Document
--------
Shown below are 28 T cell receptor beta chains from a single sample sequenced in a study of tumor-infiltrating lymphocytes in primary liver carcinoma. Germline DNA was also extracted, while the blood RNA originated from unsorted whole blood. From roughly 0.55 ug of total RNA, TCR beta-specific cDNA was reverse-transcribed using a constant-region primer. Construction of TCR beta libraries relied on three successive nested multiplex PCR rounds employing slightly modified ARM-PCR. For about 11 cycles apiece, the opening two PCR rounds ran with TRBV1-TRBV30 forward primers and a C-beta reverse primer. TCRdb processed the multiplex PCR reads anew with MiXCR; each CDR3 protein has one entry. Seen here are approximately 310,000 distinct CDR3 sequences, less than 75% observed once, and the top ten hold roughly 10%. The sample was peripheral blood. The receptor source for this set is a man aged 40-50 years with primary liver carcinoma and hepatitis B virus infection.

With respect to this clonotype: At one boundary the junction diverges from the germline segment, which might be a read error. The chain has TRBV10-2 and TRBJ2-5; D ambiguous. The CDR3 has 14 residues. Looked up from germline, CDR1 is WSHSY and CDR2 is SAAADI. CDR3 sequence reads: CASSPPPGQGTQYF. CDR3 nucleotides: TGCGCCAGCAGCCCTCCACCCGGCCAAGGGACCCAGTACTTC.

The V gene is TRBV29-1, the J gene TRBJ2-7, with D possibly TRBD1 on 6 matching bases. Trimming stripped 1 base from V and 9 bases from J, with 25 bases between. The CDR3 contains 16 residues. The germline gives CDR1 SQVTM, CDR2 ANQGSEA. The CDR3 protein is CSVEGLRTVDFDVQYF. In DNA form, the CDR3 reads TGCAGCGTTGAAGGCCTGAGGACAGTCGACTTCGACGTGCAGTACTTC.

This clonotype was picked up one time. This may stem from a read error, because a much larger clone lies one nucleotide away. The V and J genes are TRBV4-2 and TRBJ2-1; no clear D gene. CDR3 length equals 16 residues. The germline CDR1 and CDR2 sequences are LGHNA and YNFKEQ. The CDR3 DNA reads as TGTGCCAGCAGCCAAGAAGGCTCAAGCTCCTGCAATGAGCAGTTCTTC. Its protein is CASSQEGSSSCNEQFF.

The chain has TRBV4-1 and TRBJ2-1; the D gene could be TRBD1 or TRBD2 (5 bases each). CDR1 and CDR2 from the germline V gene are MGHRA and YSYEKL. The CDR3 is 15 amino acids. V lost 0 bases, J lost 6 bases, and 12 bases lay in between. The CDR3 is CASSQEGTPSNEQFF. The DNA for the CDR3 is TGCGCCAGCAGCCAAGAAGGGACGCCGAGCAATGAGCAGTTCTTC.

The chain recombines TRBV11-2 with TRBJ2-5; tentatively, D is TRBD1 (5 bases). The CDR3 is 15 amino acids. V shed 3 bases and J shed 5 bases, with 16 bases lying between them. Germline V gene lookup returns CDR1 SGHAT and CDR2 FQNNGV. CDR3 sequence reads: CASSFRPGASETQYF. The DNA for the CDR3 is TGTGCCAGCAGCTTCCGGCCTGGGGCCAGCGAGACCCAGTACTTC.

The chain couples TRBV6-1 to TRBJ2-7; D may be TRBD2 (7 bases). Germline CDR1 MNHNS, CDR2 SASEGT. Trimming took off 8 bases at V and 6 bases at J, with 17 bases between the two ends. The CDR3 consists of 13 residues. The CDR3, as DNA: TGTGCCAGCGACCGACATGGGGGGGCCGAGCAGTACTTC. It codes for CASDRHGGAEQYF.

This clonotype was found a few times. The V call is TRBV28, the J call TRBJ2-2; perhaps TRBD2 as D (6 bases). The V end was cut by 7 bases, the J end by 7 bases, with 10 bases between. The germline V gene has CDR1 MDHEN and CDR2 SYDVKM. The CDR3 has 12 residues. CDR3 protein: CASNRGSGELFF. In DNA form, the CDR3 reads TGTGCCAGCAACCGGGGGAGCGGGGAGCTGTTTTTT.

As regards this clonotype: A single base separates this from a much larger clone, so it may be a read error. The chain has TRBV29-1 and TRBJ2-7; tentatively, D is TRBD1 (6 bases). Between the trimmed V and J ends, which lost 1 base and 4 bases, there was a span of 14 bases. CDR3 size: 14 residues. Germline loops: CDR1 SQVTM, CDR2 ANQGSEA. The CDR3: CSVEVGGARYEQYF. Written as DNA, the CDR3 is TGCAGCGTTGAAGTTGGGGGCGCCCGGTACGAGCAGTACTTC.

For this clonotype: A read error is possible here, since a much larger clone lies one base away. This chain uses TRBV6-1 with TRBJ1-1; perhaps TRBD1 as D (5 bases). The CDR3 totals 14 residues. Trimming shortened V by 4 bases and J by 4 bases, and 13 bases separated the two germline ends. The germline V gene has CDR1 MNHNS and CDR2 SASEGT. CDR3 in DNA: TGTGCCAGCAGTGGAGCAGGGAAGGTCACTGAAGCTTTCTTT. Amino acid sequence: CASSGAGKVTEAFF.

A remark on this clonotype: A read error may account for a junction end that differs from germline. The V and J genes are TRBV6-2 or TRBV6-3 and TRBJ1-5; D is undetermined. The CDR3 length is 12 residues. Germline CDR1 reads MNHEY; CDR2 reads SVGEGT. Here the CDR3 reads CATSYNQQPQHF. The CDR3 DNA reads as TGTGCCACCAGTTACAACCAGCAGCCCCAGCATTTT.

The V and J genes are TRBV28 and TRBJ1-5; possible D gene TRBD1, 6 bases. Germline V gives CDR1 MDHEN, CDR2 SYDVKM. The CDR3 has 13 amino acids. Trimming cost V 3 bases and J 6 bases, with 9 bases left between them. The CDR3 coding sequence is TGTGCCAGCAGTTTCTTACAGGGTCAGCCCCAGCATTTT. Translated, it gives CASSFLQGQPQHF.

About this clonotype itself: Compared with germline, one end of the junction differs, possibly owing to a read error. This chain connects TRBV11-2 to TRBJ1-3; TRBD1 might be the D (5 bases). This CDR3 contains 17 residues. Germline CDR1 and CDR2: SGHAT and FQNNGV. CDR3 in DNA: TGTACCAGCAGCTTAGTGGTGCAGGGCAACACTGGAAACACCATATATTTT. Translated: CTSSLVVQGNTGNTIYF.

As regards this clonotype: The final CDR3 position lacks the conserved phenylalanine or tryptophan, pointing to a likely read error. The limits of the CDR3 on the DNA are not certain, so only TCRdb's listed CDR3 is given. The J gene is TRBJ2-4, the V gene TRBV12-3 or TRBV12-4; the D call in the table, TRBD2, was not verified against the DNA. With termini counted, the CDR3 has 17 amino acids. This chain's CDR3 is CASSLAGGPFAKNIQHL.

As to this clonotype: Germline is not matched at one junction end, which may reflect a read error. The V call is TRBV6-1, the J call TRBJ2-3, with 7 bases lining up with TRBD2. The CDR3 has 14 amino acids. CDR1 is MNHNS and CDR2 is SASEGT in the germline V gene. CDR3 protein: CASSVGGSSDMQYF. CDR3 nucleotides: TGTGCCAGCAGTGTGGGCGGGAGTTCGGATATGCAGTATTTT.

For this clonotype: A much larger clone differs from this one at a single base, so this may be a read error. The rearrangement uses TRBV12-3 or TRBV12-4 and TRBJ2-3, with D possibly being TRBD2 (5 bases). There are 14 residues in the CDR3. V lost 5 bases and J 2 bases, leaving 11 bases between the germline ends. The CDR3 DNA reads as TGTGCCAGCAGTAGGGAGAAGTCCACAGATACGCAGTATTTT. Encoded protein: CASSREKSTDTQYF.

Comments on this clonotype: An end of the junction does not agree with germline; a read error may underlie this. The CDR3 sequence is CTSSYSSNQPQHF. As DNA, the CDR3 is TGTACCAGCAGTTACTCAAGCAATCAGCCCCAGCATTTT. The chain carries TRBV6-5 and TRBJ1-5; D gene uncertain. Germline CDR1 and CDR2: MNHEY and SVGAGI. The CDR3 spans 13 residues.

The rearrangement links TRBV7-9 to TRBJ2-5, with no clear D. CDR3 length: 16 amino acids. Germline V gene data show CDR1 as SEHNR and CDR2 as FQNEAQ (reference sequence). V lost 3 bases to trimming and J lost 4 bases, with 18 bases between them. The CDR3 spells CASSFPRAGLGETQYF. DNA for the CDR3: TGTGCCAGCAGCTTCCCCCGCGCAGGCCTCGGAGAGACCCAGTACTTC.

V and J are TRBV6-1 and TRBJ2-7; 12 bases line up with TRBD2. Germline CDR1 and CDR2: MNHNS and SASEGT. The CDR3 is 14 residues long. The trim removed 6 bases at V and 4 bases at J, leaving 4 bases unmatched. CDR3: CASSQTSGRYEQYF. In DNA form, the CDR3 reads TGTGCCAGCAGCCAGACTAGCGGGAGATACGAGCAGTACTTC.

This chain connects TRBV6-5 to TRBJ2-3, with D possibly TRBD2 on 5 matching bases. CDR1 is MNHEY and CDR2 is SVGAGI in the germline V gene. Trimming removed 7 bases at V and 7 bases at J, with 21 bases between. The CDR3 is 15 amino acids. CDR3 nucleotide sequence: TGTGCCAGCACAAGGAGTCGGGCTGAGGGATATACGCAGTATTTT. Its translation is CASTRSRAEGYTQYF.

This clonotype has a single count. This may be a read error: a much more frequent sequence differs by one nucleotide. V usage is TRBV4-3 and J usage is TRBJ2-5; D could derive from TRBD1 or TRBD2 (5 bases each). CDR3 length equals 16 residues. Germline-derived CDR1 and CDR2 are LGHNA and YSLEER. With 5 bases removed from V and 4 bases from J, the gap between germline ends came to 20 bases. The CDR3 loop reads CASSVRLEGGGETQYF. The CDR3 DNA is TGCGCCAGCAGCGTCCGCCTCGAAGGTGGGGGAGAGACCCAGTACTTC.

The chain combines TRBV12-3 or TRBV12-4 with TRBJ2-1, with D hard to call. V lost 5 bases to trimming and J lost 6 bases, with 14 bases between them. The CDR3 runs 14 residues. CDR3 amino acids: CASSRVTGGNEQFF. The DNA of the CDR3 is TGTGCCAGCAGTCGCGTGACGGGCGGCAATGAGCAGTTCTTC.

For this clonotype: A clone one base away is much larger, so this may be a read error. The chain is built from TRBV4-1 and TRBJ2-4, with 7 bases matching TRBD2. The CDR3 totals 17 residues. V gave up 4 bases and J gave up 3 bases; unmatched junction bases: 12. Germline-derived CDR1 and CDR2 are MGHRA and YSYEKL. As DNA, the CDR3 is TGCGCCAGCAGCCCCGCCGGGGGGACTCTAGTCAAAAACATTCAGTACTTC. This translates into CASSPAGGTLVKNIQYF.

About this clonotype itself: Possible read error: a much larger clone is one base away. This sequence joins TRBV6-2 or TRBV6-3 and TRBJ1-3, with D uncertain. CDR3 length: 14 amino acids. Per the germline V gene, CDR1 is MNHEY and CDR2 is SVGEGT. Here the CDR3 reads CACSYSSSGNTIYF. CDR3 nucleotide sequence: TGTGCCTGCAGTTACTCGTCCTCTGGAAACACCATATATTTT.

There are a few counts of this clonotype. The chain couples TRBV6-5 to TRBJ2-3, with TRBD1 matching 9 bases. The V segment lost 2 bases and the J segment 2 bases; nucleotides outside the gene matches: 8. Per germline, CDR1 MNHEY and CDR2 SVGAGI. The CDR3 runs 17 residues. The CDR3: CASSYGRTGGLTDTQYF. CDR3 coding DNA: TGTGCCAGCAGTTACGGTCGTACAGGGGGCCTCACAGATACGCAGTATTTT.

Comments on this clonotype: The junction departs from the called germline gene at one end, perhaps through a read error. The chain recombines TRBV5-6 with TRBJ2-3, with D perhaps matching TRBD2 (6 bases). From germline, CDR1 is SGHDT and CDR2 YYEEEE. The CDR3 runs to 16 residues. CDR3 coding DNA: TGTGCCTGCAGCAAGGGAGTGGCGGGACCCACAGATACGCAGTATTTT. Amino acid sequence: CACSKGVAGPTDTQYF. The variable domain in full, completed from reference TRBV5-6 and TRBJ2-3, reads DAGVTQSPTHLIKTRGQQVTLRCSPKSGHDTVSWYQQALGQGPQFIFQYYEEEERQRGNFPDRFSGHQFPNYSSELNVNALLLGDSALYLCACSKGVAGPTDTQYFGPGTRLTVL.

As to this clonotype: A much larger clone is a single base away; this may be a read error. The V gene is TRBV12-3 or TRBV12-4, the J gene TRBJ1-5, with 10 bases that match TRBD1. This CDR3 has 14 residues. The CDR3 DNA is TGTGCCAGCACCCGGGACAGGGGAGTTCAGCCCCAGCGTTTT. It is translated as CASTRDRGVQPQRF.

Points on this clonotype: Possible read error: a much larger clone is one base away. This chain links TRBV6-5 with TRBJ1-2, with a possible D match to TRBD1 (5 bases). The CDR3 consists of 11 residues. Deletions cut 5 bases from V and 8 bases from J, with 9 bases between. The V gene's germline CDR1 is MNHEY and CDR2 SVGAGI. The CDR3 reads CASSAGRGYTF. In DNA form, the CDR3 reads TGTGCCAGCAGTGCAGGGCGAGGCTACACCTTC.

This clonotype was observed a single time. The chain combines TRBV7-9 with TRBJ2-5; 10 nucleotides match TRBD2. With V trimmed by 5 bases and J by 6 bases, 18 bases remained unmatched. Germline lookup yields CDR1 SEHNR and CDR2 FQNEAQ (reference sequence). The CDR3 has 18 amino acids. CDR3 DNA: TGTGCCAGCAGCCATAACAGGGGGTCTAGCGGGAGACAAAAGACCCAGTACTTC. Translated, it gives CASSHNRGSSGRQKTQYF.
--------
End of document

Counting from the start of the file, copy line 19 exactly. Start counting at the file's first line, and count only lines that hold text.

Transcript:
V and J are TRBV6-1 and TRBJ2-7; 12 bases line up with TRBD2. Germline CDR1 and CDR2: MNHNS and SASEGT. The CDR3 is 14 residues long. The trim removed 6 bases at V and 4 bases at J, leaving 4 bases unmatched. CDR3: CASSQTSGRYEQYF. In DNA form, the CDR3 reads TGTGCCAGCAGCCAGACTAGCGGGAGATACGAGCAGTACTTC.